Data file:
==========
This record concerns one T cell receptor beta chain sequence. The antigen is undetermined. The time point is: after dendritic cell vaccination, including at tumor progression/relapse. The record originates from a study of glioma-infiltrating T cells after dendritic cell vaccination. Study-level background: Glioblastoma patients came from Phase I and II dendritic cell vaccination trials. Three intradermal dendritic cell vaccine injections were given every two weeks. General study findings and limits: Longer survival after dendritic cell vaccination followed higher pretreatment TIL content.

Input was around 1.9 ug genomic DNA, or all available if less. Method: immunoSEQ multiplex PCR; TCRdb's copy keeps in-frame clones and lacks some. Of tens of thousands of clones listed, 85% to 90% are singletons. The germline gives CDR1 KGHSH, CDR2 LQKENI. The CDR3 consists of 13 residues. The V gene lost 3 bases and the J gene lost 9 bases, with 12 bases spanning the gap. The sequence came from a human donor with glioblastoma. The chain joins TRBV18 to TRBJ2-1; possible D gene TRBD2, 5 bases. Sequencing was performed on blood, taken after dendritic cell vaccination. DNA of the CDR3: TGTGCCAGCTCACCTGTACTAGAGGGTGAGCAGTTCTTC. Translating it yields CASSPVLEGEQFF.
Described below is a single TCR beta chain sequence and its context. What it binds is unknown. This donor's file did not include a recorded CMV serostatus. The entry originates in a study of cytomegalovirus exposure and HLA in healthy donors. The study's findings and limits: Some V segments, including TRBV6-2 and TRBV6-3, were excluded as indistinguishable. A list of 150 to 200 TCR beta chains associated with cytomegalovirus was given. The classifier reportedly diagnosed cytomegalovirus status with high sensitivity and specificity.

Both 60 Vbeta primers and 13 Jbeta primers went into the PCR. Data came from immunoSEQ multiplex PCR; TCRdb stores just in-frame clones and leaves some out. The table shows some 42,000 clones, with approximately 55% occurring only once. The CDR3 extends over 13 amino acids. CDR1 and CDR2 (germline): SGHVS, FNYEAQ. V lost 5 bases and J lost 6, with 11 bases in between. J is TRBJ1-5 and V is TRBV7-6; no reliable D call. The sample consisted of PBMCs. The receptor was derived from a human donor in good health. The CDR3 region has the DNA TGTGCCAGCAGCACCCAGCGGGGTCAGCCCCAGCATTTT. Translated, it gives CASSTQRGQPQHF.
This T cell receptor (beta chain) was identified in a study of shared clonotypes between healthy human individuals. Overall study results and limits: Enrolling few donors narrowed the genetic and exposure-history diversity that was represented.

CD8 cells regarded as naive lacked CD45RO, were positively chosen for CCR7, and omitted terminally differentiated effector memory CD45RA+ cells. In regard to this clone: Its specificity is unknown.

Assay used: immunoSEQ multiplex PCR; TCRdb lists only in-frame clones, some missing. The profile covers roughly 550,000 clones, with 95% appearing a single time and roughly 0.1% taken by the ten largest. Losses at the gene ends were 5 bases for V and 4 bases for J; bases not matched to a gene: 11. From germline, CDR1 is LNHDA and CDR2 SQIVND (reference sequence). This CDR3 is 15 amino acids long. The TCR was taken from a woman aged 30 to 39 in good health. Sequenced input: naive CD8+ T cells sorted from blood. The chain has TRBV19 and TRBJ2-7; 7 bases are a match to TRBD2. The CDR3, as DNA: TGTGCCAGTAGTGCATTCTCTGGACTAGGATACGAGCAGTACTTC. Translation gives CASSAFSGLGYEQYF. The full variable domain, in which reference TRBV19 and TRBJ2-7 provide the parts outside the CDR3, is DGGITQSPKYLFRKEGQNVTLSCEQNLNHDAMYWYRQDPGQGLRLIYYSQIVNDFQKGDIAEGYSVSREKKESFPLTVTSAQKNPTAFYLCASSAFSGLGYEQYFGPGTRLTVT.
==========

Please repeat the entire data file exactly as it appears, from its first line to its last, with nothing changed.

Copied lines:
This record concerns one T cell receptor beta chain sequence. The antigen is undetermined. The time point is: after dendritic cell vaccination, including at tumor progression/relapse. The record originates from a study of glioma-infiltrating T cells after dendritic cell vaccination. Study-level background: Glioblastoma patients came from Phase I and II dendritic cell vaccination trials. Three intradermal dendritic cell vaccine injections were given every two weeks. General study findings and limits: Longer survival after dendritic cell vaccination followed higher pretreatment TIL content.

Input was around 1.9 ug genomic DNA, or all available if less. Method: immunoSEQ multiplex PCR; TCRdb's copy keeps in-frame clones and lacks some. Of tens of thousands of clones listed, 85% to 90% are singletons. The germline gives CDR1 KGHSH, CDR2 LQKENI. The CDR3 consists of 13 residues. The V gene lost 3 bases and the J gene lost 9 bases, with 12 bases spanning the gap. The sequence came from a human donor with glioblastoma. The chain joins TRBV18 to TRBJ2-1; possible D gene TRBD2, 5 bases. Sequencing was performed on blood, taken after dendritic cell vaccination. DNA of the CDR3: TGTGCCAGCTCACCTGTACTAGAGGGTGAGCAGTTCTTC. Translating it yields CASSPVLEGEQFF.
Described below is a single TCR beta chain sequence and its context. What it binds is unknown. This donor's file did not include a recorded CMV serostatus. The entry originates in a study of cytomegalovirus exposure and HLA in healthy donors. The study's findings and limits: Some V segments, including TRBV6-2 and TRBV6-3, were excluded as indistinguishable. A list of 150 to 200 TCR beta chains associated with cytomegalovirus was given. The classifier reportedly diagnosed cytomegalovirus status with high sensitivity and specificity.

Both 60 Vbeta primers and 13 Jbeta primers went into the PCR. Data came from immunoSEQ multiplex PCR; TCRdb stores just in-frame clones and leaves some out. The table shows some 42,000 clones, with approximately 55% occurring only once. The CDR3 extends over 13 amino acids. CDR1 and CDR2 (germline): SGHVS, FNYEAQ. V lost 5 bases and J lost 6, with 11 bases in between. J is TRBJ1-5 and V is TRBV7-6; no reliable D call. The sample consisted of PBMCs. The receptor was derived from a human donor in good health. The CDR3 region has the DNA TGTGCCAGCAGCACCCAGCGGGGTCAGCCCCAGCATTTT. Translated, it gives CASSTQRGQPQHF.
This T cell receptor (beta chain) was identified in a study of shared clonotypes between healthy human individuals. Overall study results and limits: Enrolling few donors narrowed the genetic and exposure-history diversity that was represented.

CD8 cells regarded as naive lacked CD45RO, were positively chosen for CCR7, and omitted terminally differentiated effector memory CD45RA+ cells. In regard to this clone: Its specificity is unknown.

Assay used: immunoSEQ multiplex PCR; TCRdb lists only in-frame clones, some missing. The profile covers roughly 550,000 clones, with 95% appearing a single time and roughly 0.1% taken by the ten largest. Losses at the gene ends were 5 bases for V and 4 bases for J; bases not matched to a gene: 11. From germline, CDR1 is LNHDA and CDR2 SQIVND (reference sequence). This CDR3 is 15 amino acids long. The TCR was taken from a woman aged 30 to 39 in good health. Sequenced input: naive CD8+ T cells sorted from blood. The chain has TRBV19 and TRBJ2-7; 7 bases are a match to TRBD2. The CDR3, as DNA: TGTGCCAGTAGTGCATTCTCTGGACTAGGATACGAGCAGTACTTC. Translation gives CASSAFSGLGYEQYF. The full variable domain, in which reference TRBV19 and TRBJ2-7 provide the parts outside the CDR3, is DGGITQSPKYLFRKEGQNVTLSCEQNLNHDAMYWYRQDPGQGLRLIYYSQIVNDFQKGDIAEGYSVSREKKESFPLTVTSAQKNPTAFYLCASSAFSGLGYEQYFGPGTRLTVT.